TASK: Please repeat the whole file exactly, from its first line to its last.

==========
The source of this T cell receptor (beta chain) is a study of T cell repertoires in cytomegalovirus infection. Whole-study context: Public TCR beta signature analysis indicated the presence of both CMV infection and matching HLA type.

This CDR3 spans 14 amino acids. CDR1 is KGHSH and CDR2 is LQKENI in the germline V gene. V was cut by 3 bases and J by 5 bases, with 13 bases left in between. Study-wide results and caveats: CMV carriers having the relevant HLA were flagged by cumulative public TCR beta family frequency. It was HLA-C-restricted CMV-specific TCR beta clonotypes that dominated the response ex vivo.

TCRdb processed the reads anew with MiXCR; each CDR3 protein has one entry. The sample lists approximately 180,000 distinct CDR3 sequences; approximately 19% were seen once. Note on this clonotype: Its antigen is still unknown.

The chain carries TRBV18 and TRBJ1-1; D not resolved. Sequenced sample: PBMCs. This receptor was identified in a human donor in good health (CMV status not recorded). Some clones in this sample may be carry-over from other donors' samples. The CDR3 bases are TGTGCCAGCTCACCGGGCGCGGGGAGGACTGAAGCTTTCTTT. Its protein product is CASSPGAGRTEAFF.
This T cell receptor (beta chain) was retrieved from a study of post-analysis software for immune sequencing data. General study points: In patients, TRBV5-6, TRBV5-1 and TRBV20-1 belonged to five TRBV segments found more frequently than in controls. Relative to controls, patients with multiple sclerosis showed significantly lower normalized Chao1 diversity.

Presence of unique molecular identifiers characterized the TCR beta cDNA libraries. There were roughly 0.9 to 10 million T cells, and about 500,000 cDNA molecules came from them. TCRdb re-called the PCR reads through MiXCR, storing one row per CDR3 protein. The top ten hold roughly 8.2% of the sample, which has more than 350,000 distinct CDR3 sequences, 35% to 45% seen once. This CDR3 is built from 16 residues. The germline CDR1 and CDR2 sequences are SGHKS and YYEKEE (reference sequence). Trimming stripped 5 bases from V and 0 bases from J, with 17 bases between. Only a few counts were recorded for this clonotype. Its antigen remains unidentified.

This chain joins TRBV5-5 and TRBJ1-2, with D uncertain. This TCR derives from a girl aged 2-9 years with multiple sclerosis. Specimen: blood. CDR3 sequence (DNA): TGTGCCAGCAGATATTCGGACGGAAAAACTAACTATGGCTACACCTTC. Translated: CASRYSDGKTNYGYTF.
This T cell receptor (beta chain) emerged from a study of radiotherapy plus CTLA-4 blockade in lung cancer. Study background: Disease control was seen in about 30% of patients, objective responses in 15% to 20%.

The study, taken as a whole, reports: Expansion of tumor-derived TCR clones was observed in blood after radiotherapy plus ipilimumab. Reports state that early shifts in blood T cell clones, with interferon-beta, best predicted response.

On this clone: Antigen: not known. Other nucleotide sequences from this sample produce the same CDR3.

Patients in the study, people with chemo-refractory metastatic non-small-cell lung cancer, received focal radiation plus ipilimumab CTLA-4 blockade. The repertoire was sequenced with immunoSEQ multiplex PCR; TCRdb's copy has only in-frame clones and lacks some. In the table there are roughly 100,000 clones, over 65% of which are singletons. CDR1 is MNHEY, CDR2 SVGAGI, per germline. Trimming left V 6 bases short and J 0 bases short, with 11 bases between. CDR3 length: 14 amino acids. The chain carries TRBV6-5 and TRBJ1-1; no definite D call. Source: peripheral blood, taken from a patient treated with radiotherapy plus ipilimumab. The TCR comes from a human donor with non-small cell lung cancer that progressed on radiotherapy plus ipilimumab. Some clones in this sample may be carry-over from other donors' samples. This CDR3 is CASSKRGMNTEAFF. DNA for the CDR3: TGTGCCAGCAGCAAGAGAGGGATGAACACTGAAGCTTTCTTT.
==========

The source of this T cell receptor (beta chain) is a study of T cell repertoires in cytomegalovirus infection. Whole-study context: Public TCR beta signature analysis indicated the presence of both CMV infection and matching HLA type.

This CDR3 spans 14 amino acids. CDR1 is KGHSH and CDR2 is LQKENI in the germline V gene. V was cut by 3 bases and J by 5 bases, with 13 bases left in between. Study-wide results and caveats: CMV carriers having the relevant HLA were flagged by cumulative public TCR beta family frequency. It was HLA-C-restricted CMV-specific TCR beta clonotypes that dominated the response ex vivo.

TCRdb processed the reads anew with MiXCR; each CDR3 protein has one entry. The sample lists approximately 180,000 distinct CDR3 sequences; approximately 19% were seen once. Note on this clonotype: Its antigen is still unknown.

The chain carries TRBV18 and TRBJ1-1; D not resolved. Sequenced sample: PBMCs. This receptor was identified in a human donor in good health (CMV status not recorded). Some clones in this sample may be carry-over from other donors' samples. The CDR3 bases are TGTGCCAGCTCACCGGGCGCGGGGAGGACTGAAGCTTTCTTT. Its protein product is CASSPGAGRTEAFF.
This T cell receptor (beta chain) was retrieved from a study of post-analysis software for immune sequencing data. General study points: In patients, TRBV5-6, TRBV5-1 and TRBV20-1 belonged to five TRBV segments found more frequently than in controls. Relative to controls, patients with multiple sclerosis showed significantly lower normalized Chao1 diversity.

Presence of unique molecular identifiers characterized the TCR beta cDNA libraries. There were roughly 0.9 to 10 million T cells, and about 500,000 cDNA molecules came from them. TCRdb re-called the PCR reads through MiXCR, storing one row per CDR3 protein. The top ten hold roughly 8.2% of the sample, which has more than 350,000 distinct CDR3 sequences, 35% to 45% seen once. This CDR3 is built from 16 residues. The germline CDR1 and CDR2 sequences are SGHKS and YYEKEE (reference sequence). Trimming stripped 5 bases from V and 0 bases from J, with 17 bases between. Only a few counts were recorded for this clonotype. Its antigen remains unidentified.

This chain joins TRBV5-5 and TRBJ1-2, with D uncertain. This TCR derives from a girl aged 2-9 years with multiple sclerosis. Specimen: blood. CDR3 sequence (DNA): TGTGCCAGCAGATATTCGGACGGAAAAACTAACTATGGCTACACCTTC. Translated: CASRYSDGKTNYGYTF.
This T cell receptor (beta chain) emerged from a study of radiotherapy plus CTLA-4 blockade in lung cancer. Study background: Disease control was seen in about 30% of patients, objective responses in 15% to 20%.

The study, taken as a whole, reports: Expansion of tumor-derived TCR clones was observed in blood after radiotherapy plus ipilimumab. Reports state that early shifts in blood T cell clones, with interferon-beta, best predicted response.

On this clone: Antigen: not known. Other nucleotide sequences from this sample produce the same CDR3.

Patients in the study, people with chemo-refractory metastatic non-small-cell lung cancer, received focal radiation plus ipilimumab CTLA-4 blockade. The repertoire was sequenced with immunoSEQ multiplex PCR; TCRdb's copy has only in-frame clones and lacks some. In the table there are roughly 100,000 clones, over 65% of which are singletons. CDR1 is MNHEY, CDR2 SVGAGI, per germline. Trimming left V 6 bases short and J 0 bases short, with 11 bases between. CDR3 length: 14 amino acids. The chain carries TRBV6-5 and TRBJ1-1; no definite D call. Source: peripheral blood, taken from a patient treated with radiotherapy plus ipilimumab. The TCR comes from a human donor with non-small cell lung cancer that progressed on radiotherapy plus ipilimumab. Some clones in this sample may be carry-over from other donors' samples. This CDR3 is CASSKRGMNTEAFF. DNA for the CDR3: TGTGCCAGCAGCAAGAGAGGGATGAACACTGAAGCTTTCTTT.